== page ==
Patents can be obtained for any man-made innovations. It should be noted that in some countries, such as the US, naturally occurring compounds cannot be patented. Fortunately, at least in Australia, isolated forms of the naturally occurring compounds can be patented, as long as they are not perceived as constituting ‘information’, such as genetic information that is incorporated into the isolated nucleic acid sequence. Patents can also be obtained for novel and inventive synthetic pathways for making natural products, as well as for any non-naturally occurring derivative compounds of natural products. Formulations comprising at least one novel and inventive component in the formulation would also be patentable. If the components are known, the formulation may nevertheless be patentable if the components interact in a manner in which they provide a new and non-obvious characteristic or property.

Perfume formulations

Perfume formulations are fascinating in that they allow the re-creation of fragrances found in natural environments. They also allow the creation of new pleasant fragrances not found in nature. Identification of captives isolated from nature and investigating their properties, including any of their synthetic derivatives, may yield the discovery of new pleasant fragrances, unique characteristics or new applications in perfume formulations. High rewards are therefore possible in this billion-dollar industry.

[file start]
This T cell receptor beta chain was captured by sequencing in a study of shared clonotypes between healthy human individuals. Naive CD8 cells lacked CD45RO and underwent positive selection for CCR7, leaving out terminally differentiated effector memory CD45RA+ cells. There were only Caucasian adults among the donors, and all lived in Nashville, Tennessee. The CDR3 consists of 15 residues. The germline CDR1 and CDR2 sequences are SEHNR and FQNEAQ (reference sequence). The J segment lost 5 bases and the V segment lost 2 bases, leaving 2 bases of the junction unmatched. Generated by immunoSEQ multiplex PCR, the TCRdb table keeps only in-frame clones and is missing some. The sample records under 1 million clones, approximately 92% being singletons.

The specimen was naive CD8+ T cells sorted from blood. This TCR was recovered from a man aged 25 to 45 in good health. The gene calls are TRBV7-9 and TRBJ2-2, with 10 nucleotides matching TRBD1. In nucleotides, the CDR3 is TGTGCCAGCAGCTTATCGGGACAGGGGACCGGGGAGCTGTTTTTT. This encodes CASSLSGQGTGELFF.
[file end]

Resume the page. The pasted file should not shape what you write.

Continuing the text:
Modern perfumes comprise three parts: a top note, a heart note and a base note. The top note is the first impression of the scent. Due to the high volatility of these small and lightweight captives, they provide the immediate smell upon application to skin. The top note usually mimics leafy green and fruity fragrances. The heart note is the main scent and comprises heavier and less volatile captives. The heart note usually mimics flower fragrances, such as jasmine, lily, cherry blossom and the like. The base note is the last scent to emerge and involves the heaviest captives. These are the least volatile and remain on the skin the longest. The base note usually mimics vanilla, musk, precious woods and the like. Beyond these ‘notes’, the formulations would include surfactants to make the captives water-soluble and to reduce their surface tension, making the various components miscible in the formulation. Additives in the form of colourants, stabilisers (such as chelating agents and UV absorbers) and antioxidants are often included. The main component of all perfume formulation is the solvent medium, usually distilled water and ethanol, which assists with dispersing the fragrance over the skin.